Russia and China vetoed a U.N. Security Council resolution Tuesday threatening sanctions against Syria if it didn't halt the crackdown against opponents of President Bashar al-Assad.
It would have been the first legally binding resolution adopted by the Security Council since Assad's military began using tanks and soldiers against protesters in mid-March in a crackdown that the U.N. estimates has led to more than 2,700 deaths.
The draft resolution called for the council to consider unspecified measures after a 30-day period.
Nine of the 15-member countries in the Security Council, including the U.S., voted in favor of the resolution, CNN reports. There were reportedly four abstentions — India, South Africa, Brazil and Lebanon.
Russia's ambassador to the U.N., however, said such an action would have been "an intervention" and would send the wrong message to the international community.
"Some capitals are being overly hasty in passing their judgment about the illegitimacy of the leaders in Syria," Vitaly Churkin told reporters.
Xinhua quoted China's Foreign Ministry spokesman Ma Zhaoxu as saying in a press release that "relevant actions of the U.N. Security Council should help ease the tension in Syria, promote political dialogues to defuse differences, and maintain peace and stability in the Middle East."
The draft resolution presented by relevant countries, Ma said, "put pressure blindly on Syria and threatened sanctions."
He added: "The draft resolution will not help ease Syria's situation."
The last double veto by Russia and China was in July 2008, over sanctions against Zimbabwe, the AP reports. And:
In January 2007, they also vetoed a resolution calling on Myanmar to release all political prisoners, initiate a wide-ranging dialogue and end military attacks and human rights abuses.
The Syria resolution was a watered-down version from a draft in August that called for both an arms embargo and financial sanctions against Syria's president, according to the AP, which added that:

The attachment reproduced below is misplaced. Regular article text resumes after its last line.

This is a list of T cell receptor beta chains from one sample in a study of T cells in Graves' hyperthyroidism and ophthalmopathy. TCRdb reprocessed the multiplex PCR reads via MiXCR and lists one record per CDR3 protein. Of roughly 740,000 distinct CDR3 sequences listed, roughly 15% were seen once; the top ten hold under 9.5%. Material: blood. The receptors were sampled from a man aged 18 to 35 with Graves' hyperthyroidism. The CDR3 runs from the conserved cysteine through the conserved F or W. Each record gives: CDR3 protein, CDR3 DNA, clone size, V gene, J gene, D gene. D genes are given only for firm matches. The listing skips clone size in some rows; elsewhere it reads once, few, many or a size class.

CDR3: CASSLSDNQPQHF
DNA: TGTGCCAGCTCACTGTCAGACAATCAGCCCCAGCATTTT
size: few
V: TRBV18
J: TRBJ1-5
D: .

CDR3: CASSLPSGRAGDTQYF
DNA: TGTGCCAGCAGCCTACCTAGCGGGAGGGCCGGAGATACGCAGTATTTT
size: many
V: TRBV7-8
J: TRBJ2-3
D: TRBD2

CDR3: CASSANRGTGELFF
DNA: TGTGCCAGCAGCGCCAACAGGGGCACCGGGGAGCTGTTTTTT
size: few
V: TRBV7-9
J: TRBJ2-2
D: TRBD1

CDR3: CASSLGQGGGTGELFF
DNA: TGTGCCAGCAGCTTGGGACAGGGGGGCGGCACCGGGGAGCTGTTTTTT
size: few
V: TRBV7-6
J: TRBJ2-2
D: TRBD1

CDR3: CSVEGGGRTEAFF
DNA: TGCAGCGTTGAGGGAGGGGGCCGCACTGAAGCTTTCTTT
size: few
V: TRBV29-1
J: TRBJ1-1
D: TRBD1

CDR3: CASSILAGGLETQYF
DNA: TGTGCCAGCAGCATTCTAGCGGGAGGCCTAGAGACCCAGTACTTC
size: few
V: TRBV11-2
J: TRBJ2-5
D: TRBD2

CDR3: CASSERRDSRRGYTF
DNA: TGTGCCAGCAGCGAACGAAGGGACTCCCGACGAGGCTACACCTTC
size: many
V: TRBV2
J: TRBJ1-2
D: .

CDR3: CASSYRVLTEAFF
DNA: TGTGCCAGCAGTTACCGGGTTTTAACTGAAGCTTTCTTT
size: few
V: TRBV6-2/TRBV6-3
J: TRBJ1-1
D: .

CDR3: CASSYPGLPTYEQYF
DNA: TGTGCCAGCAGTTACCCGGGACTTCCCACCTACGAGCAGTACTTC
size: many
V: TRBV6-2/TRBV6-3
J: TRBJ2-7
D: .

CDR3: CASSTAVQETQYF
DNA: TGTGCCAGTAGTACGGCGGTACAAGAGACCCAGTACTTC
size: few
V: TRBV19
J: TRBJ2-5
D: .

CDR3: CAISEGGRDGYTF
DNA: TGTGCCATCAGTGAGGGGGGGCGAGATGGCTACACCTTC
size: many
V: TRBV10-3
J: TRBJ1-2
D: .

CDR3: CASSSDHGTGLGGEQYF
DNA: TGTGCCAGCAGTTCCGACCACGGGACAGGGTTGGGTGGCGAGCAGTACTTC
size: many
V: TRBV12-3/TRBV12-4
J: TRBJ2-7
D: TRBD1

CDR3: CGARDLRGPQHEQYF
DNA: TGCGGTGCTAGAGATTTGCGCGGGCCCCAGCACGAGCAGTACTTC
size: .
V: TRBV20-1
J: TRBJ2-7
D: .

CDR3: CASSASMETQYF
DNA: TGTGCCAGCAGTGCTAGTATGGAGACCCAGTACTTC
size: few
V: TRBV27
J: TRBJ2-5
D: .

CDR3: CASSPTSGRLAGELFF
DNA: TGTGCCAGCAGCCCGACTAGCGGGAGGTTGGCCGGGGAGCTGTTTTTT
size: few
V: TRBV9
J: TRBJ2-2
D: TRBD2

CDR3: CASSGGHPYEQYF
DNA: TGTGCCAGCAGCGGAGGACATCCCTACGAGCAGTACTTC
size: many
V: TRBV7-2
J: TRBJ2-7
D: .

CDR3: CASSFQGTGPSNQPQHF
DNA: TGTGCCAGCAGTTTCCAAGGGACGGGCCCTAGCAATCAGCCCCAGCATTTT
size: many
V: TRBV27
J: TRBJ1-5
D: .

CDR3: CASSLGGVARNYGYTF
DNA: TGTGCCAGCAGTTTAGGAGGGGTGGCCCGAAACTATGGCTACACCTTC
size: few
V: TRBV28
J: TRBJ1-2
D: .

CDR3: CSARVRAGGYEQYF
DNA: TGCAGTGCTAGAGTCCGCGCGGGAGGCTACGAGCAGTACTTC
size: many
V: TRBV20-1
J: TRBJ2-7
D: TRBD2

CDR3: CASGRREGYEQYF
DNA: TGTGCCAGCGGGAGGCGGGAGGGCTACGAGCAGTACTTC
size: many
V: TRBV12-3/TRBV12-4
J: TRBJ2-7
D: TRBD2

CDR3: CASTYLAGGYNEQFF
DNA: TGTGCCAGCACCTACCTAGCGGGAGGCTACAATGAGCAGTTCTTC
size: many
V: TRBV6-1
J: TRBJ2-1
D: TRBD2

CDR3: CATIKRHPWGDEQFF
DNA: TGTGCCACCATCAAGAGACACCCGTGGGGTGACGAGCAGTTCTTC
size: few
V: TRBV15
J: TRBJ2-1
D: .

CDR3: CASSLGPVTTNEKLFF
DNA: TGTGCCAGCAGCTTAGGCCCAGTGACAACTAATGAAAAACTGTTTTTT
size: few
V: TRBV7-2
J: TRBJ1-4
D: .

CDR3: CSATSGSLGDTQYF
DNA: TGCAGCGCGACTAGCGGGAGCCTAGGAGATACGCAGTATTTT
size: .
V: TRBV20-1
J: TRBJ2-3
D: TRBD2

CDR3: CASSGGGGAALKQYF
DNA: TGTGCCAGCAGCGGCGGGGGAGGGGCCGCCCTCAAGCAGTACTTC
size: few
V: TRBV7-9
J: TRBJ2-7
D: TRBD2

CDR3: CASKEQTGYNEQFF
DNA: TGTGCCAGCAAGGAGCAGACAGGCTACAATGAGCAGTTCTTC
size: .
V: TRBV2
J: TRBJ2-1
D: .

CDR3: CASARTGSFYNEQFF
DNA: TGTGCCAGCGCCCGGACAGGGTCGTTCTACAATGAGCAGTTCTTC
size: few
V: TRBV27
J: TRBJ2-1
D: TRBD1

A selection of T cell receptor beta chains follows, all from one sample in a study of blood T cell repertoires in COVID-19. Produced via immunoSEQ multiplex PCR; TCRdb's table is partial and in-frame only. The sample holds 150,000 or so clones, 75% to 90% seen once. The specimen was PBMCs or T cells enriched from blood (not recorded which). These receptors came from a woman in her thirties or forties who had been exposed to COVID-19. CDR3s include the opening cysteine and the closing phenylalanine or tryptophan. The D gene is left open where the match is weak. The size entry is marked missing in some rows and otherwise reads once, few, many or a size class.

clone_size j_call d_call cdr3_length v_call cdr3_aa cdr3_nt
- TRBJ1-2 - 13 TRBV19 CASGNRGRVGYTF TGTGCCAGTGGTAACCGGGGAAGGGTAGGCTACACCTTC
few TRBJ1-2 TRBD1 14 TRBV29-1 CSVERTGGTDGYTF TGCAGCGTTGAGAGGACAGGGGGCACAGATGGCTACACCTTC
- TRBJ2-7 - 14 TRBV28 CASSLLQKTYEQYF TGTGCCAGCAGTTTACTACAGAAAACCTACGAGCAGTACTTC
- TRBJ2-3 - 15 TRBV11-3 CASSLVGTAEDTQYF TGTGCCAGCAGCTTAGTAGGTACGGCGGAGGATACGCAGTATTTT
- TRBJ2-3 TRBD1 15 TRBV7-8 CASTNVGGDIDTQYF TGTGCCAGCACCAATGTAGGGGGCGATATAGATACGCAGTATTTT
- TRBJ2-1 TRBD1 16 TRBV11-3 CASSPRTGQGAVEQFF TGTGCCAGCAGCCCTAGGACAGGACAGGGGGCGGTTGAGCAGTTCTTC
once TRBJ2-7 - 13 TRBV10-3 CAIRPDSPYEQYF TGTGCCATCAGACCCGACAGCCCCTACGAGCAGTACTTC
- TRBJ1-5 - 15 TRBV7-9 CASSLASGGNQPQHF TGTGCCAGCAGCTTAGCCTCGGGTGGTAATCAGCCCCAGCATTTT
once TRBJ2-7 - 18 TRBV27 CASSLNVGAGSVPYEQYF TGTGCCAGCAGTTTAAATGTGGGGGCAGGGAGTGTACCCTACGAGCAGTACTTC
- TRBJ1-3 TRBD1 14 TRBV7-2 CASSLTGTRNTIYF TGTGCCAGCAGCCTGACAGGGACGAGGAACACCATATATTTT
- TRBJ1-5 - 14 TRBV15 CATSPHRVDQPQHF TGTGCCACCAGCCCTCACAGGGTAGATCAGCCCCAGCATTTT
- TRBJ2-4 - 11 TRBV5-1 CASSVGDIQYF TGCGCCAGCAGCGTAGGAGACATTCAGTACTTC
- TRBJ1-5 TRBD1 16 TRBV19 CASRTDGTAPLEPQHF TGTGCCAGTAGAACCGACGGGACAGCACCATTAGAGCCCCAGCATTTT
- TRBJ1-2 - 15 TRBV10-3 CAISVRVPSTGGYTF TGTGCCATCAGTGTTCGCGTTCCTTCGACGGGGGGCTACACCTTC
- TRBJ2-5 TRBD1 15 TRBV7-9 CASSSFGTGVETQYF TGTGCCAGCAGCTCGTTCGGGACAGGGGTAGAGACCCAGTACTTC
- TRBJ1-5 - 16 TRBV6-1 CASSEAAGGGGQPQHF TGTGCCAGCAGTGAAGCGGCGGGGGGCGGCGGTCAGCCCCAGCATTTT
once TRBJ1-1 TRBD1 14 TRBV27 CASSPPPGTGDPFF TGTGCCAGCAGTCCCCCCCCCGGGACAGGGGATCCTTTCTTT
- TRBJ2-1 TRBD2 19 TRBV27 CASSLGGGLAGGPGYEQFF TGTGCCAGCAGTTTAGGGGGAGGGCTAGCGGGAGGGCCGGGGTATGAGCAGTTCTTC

France's U.N. Ambassador Gerard Araud called the veto "a rejection of the extraordinary movement in support of freedom and democracy that is the Arab Spring" and commended "all of those who fight against the bloodthirsty crackdown in Syria."
U.S. Ambassador Susan Rice expresses outrage that the Council had "utterly failed to address an urgent moral challenge and a growing threat to regional peace and security."
She added: "Several members have sought for weeks to weaken and strip bare any text that would have defended the lives of innocent civilians from Assad's brutality."
The Telegraph reports that the situation in Syria is becoming more volatile, with protesters shifting to armed resistance after months of peaceful resistance to the Assad regime.
Syrian troops, meantime, reportedly continue their house-to-house arrests as part of a campaign of intimidation; soldiers have detained more than 3,000 people in three days.
In what appears to be a concession to Syria's wealthy elite, whose support Assad relies upon, Damascus on Tuesday revoked a decision to ban imports of consumer goods that had sent prices soaring, the New York Times reports.